“A Forest” is the first single from The Cure‘s second album, Seventeen Seconds. It features a moody intro which builds for a minute before the pace suddenly picks up to something resembling contemporary post-punk. Robert Smith’s vocals don’t even enter until nearly halfway through the four-minute song. The song helped lay the groundwork for the gothic rock sound so popular through the 1980s.
We all know “Take On Me,” whether because of its iconic synth melody, that elongation of “two,” or its rotoscoped music video. Though a pretty big hit at the time – #1 in at least 14 countries – it’s become one of the most iconic songs of the decade. When you think ’80s, you probably think this A-Ha song.
No Rush song speaks as directly to the tormented teenage soul as 1982’s “Subdivisions.” Its fat synthesizer lines and darkly perceptive lyrics about suburban teen alienation made it the perfect angst anthem to turn up to 11. Forget “How Soon Is Now”; “Subdivisions” is the song that truly understood what you were going through. The song’s release coincided with the launch of MTV, so its video was a frequent part of their daily rotation.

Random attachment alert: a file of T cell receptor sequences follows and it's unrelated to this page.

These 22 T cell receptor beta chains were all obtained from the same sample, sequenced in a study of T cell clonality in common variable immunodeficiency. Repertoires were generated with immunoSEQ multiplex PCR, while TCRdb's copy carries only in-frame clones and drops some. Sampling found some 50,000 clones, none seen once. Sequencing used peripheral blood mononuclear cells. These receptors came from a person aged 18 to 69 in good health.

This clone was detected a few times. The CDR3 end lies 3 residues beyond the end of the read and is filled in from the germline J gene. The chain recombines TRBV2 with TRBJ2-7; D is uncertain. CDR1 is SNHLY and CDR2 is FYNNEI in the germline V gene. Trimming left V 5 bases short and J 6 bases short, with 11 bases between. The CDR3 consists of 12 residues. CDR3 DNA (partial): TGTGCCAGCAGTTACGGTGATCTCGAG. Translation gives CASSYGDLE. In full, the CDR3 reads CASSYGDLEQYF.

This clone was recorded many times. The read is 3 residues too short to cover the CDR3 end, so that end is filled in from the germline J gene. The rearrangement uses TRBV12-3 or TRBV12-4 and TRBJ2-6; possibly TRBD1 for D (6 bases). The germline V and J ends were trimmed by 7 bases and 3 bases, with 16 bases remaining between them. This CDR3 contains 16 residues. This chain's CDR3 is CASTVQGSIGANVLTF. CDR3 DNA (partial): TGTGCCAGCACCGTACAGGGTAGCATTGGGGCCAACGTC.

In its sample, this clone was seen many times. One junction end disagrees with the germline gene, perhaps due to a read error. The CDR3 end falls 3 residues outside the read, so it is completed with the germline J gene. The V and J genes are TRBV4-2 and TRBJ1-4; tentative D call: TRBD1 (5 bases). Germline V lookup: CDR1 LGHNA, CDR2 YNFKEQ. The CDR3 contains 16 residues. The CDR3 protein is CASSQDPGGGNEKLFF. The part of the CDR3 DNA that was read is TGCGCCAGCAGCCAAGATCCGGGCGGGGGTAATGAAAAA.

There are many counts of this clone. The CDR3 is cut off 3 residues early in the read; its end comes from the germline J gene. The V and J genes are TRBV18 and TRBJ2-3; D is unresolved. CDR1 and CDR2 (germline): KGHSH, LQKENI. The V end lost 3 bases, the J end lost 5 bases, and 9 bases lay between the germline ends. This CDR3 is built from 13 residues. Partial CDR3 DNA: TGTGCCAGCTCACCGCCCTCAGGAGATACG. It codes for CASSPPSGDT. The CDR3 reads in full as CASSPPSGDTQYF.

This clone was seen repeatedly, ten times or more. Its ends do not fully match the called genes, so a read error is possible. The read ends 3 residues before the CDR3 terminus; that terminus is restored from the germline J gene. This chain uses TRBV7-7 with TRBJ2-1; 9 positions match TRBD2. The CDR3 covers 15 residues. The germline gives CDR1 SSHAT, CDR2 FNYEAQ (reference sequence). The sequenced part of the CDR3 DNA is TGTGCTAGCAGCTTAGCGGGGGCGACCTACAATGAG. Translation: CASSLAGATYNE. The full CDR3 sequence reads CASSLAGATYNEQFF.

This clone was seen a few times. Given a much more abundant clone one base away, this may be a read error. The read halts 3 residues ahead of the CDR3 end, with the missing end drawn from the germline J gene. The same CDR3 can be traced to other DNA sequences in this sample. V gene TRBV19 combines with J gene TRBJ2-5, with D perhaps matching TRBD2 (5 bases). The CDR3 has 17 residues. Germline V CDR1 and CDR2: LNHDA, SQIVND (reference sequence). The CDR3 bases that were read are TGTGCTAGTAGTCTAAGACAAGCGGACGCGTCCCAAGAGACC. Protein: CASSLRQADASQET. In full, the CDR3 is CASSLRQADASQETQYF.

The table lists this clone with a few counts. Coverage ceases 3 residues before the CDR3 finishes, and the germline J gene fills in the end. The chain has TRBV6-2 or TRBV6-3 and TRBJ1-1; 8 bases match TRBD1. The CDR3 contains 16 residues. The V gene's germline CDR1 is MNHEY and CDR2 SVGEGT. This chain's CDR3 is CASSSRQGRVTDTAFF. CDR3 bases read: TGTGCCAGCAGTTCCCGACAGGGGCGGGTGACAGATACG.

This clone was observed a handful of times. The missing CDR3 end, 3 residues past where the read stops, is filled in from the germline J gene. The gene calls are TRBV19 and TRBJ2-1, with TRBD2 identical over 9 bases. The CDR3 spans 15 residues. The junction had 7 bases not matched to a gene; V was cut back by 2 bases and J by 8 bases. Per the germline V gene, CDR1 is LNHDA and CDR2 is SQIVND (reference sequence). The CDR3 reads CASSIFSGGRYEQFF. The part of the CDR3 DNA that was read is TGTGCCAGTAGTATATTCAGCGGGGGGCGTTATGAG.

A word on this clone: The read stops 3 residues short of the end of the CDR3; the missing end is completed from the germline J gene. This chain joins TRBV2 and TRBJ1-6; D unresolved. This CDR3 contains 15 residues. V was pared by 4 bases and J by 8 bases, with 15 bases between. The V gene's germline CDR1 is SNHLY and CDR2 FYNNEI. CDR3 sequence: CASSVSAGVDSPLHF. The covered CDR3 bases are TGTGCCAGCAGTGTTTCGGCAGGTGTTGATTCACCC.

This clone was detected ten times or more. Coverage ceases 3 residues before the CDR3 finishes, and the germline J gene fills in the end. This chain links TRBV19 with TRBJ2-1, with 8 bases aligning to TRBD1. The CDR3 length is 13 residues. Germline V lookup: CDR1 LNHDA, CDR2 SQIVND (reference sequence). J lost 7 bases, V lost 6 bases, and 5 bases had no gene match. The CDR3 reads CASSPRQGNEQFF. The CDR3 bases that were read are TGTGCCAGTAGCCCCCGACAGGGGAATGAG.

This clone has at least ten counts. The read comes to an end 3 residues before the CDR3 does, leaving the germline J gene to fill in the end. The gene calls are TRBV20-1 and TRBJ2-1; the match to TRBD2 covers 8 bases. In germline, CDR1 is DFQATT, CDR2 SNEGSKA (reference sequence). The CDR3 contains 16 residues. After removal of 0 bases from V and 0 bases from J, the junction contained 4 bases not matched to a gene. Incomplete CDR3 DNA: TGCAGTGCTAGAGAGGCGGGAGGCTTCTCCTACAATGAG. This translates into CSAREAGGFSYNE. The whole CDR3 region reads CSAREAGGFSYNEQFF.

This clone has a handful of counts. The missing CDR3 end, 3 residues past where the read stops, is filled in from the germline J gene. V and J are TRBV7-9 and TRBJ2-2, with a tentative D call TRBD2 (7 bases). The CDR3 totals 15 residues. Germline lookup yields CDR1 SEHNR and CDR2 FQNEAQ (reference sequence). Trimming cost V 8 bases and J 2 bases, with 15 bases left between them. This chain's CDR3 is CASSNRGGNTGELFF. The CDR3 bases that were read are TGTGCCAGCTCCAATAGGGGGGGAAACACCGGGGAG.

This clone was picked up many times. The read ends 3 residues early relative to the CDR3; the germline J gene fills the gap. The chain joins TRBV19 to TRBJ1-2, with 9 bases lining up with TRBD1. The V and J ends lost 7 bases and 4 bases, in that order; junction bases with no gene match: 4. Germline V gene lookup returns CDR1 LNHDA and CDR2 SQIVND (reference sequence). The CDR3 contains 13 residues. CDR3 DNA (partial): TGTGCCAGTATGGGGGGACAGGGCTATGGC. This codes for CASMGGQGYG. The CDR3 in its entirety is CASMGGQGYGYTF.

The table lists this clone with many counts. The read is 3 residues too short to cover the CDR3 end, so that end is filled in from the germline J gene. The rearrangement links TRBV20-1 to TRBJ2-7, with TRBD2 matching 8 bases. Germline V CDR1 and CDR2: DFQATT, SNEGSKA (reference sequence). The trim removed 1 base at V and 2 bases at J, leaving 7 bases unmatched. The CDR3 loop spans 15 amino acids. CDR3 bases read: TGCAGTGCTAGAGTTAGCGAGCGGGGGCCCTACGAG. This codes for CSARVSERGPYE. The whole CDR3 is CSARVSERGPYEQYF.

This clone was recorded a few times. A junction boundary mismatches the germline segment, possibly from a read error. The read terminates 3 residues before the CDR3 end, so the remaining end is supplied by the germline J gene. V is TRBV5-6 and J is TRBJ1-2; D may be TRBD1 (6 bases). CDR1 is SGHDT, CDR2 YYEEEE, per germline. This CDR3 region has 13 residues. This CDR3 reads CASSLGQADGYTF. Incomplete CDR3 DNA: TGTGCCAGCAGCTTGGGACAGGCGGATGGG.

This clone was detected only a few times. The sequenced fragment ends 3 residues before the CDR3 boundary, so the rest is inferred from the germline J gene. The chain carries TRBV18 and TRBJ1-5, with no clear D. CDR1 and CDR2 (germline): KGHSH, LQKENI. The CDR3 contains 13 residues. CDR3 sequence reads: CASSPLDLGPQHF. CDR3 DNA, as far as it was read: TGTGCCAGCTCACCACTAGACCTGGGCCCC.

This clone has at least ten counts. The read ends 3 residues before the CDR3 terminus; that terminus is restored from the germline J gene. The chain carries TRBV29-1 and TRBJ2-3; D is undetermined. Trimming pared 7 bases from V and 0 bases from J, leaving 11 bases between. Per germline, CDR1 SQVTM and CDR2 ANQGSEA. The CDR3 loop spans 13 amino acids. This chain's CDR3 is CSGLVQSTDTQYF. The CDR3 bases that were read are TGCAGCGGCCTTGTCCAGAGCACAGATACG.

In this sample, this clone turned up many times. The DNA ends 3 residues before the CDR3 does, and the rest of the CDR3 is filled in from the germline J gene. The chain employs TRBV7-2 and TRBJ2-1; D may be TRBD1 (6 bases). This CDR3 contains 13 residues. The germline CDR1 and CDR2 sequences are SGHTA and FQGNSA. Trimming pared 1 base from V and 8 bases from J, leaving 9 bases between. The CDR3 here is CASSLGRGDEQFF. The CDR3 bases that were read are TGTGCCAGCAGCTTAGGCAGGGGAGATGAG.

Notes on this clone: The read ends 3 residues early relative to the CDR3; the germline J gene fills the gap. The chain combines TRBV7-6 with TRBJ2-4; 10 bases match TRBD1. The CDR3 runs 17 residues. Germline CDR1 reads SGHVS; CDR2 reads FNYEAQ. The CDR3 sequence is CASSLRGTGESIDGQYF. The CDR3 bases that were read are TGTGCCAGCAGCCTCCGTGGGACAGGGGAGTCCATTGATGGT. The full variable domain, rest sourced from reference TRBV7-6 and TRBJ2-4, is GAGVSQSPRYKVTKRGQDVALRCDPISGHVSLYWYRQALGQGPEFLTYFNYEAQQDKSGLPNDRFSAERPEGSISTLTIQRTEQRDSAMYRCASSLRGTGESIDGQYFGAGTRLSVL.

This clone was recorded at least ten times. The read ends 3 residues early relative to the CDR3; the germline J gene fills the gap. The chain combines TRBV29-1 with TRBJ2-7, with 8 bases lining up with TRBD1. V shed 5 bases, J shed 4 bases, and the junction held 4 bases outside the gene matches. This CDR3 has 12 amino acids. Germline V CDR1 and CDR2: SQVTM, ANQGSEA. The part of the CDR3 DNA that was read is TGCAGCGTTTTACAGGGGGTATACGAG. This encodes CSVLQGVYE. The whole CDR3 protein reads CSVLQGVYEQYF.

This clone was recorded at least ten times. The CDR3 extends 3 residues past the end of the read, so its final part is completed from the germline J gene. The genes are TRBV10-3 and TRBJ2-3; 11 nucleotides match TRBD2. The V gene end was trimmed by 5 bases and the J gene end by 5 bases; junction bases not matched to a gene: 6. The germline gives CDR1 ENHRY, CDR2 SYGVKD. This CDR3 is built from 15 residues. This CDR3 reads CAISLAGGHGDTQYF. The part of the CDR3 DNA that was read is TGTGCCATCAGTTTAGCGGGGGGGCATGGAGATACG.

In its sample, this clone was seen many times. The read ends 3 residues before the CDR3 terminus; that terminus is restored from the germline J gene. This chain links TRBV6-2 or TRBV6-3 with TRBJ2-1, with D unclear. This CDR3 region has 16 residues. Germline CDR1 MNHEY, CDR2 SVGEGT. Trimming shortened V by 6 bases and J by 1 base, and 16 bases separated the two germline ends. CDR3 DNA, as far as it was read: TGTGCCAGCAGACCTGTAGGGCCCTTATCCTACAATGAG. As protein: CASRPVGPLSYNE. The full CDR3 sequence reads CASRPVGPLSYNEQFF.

Alt-J, Grouplove, more – Shelter from the Storm (Bob Dylan cover)
Under the Radar shines a light on lesser-known cover artists. If you’re not listening to these folks, you should. Catch up on past installments here.
Paola Bennet uploaded her first cover to YouTube in 2010. Since then, she has posted over 60 videos of covers and original songs. The videos themselves are nothing fancy; they have a simple background and feature Bennet and her acoustic guitar. However, the sound that the videos showcase is of much higher quality than your typical self-made acoustic guitar cover appearing on YouTube. Her voice has an impressive range and she wields it with sure control.
Bennet self-identifies her music as living in the “sadgirl folk” genre, which is extremely relatable. What better way to welcome the sunshine during quarantine than to listen to some nostalgic, acoustic guitar covers, executed with poise and grace? In this post we’ll showcase a sample of Bennet’s covers throughout the years.
‘The Best Ever’ series counts down our favorite covers of great artists.
Are there any bad John Prine covers?
I mean, sure, there are bad covers of anyone worth covering. But it struck me going through the many candidates for this list that they mostly ranged from transcendent on the high end to pretty good on the low. “Pretty good” was about as bad as it got! I don’t think you could say that for anyone else we’ve featured in this series.